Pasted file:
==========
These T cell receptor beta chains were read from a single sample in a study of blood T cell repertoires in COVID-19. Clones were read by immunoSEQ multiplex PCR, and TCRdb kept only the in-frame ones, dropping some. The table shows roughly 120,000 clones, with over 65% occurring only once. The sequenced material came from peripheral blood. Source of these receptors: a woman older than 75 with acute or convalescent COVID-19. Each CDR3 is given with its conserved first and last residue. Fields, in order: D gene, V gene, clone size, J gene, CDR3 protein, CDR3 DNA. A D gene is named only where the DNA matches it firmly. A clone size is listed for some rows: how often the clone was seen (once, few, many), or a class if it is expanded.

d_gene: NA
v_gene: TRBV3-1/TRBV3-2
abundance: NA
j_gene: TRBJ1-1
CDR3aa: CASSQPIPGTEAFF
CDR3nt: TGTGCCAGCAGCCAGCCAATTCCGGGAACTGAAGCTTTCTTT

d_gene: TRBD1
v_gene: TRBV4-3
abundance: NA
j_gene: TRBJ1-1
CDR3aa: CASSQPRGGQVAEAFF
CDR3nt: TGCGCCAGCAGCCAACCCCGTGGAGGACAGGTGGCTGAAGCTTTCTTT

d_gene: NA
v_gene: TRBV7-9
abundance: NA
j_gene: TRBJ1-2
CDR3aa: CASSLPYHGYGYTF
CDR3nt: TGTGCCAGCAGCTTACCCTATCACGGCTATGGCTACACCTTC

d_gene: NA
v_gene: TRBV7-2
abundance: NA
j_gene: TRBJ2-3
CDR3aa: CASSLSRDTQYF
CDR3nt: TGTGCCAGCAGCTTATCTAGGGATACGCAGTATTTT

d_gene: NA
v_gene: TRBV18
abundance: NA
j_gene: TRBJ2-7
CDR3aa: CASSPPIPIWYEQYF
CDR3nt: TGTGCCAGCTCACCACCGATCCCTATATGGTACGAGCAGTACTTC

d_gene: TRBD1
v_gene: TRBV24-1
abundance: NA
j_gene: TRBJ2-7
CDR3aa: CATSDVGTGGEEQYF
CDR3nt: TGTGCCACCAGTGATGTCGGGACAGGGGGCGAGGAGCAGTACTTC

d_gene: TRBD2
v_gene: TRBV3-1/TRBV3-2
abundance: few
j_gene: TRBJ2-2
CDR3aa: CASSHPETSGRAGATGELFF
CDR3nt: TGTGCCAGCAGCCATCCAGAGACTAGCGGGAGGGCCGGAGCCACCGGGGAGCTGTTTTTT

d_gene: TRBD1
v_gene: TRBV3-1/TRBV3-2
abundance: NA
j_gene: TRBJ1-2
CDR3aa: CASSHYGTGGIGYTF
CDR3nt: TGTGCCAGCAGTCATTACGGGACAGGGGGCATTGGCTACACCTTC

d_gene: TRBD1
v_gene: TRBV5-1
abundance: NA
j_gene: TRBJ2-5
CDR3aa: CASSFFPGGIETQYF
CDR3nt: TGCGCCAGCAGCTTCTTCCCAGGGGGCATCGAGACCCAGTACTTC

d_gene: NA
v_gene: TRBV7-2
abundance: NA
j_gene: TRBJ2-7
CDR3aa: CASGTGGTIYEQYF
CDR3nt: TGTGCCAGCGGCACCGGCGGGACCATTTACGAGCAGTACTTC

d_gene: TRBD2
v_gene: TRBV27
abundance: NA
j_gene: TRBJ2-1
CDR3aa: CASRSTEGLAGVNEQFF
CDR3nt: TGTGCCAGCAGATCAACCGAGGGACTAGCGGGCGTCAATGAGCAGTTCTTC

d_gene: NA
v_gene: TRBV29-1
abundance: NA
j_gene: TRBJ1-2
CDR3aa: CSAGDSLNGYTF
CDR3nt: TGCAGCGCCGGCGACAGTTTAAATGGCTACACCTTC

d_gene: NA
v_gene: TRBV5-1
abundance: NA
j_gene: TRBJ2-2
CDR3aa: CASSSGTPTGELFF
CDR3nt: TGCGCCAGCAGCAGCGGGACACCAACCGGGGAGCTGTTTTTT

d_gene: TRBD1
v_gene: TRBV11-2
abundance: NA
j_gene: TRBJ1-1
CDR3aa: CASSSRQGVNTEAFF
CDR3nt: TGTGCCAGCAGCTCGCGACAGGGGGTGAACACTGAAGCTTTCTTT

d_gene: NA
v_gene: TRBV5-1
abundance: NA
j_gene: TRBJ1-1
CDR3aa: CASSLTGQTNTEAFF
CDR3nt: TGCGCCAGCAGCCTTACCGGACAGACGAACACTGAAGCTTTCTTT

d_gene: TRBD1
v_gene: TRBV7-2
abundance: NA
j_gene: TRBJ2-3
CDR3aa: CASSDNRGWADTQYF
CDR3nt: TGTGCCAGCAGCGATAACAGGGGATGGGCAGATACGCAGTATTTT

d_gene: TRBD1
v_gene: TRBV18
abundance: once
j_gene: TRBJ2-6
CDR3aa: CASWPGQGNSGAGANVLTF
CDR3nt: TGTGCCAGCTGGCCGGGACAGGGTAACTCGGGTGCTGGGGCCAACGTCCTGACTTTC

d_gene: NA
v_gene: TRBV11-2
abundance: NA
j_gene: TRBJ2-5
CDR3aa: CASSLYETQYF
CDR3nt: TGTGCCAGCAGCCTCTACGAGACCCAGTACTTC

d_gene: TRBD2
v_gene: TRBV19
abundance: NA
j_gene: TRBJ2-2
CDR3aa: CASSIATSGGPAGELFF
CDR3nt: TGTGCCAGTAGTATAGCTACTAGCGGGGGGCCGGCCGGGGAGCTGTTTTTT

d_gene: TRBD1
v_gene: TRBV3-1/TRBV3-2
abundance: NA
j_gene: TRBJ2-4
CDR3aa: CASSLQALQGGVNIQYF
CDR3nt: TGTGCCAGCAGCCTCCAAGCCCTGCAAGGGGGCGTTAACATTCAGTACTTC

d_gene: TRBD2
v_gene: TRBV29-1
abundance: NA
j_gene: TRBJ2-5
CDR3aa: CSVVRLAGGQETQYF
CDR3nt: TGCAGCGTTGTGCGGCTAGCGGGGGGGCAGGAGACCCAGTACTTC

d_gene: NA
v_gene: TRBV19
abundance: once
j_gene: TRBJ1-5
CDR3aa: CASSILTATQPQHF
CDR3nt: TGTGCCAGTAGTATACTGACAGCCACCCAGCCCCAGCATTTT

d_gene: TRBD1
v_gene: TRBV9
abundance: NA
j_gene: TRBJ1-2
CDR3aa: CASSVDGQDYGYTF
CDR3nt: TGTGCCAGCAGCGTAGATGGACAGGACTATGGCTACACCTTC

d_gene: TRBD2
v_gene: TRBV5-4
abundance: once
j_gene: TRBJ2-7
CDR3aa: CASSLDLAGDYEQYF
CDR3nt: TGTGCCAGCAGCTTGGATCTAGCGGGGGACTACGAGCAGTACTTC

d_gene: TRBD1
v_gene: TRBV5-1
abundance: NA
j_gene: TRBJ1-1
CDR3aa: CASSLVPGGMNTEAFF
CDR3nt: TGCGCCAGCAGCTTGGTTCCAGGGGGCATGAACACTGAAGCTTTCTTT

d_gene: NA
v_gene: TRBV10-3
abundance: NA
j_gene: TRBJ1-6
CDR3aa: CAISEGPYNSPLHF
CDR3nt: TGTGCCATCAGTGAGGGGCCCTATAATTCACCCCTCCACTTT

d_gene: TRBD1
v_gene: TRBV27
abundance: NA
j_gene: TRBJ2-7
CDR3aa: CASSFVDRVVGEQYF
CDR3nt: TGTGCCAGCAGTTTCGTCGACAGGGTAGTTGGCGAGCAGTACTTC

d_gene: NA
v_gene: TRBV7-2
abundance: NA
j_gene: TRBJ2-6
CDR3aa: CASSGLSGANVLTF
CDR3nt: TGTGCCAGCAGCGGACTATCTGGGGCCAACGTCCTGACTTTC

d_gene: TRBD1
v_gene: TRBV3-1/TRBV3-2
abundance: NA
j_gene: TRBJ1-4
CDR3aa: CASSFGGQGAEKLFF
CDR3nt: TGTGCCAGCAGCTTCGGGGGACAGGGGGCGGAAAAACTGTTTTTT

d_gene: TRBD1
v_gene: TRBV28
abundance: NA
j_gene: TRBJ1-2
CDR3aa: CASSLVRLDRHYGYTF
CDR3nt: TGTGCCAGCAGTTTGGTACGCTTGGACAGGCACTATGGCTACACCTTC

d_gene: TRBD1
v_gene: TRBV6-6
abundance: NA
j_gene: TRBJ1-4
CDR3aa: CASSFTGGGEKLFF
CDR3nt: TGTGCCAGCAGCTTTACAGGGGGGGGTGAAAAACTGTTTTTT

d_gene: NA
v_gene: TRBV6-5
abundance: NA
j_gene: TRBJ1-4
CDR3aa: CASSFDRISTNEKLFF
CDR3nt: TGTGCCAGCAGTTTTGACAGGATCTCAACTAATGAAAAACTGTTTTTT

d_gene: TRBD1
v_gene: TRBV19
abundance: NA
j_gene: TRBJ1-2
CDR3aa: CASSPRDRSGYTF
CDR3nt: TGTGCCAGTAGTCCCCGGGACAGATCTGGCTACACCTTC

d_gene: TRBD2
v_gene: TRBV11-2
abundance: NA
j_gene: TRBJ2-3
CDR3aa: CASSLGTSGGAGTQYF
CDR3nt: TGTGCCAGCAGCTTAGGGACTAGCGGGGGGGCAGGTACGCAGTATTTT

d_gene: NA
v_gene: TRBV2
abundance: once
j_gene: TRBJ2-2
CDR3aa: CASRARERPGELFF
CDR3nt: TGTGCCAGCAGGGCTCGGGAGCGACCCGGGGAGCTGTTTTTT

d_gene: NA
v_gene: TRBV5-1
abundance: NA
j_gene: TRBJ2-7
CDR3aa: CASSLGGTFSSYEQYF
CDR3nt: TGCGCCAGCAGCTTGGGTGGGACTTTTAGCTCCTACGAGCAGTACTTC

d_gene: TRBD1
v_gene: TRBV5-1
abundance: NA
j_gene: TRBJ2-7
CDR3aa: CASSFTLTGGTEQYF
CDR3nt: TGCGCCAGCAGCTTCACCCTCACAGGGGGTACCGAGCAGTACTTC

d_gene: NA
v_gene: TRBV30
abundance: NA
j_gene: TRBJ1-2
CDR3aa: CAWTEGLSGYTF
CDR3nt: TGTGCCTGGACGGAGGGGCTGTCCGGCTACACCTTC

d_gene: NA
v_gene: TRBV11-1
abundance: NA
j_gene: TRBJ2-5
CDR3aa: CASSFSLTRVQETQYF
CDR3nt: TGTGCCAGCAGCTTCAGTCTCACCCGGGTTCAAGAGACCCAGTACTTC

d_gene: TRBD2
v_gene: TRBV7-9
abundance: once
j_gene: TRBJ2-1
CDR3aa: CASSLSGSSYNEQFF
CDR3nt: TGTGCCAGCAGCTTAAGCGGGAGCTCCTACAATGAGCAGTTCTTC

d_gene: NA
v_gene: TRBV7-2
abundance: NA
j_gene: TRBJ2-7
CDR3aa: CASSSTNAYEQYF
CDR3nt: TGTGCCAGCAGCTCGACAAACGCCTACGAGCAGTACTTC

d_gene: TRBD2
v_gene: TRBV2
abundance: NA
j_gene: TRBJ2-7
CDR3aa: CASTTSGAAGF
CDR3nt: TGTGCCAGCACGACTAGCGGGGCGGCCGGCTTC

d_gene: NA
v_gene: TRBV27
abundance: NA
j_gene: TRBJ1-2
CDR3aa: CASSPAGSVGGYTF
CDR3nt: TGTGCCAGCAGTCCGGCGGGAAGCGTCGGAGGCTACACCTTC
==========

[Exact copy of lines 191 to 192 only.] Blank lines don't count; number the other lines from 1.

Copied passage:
j_gene: TRBJ1-4
CDR3aa: CASSFDRISTNEKLFF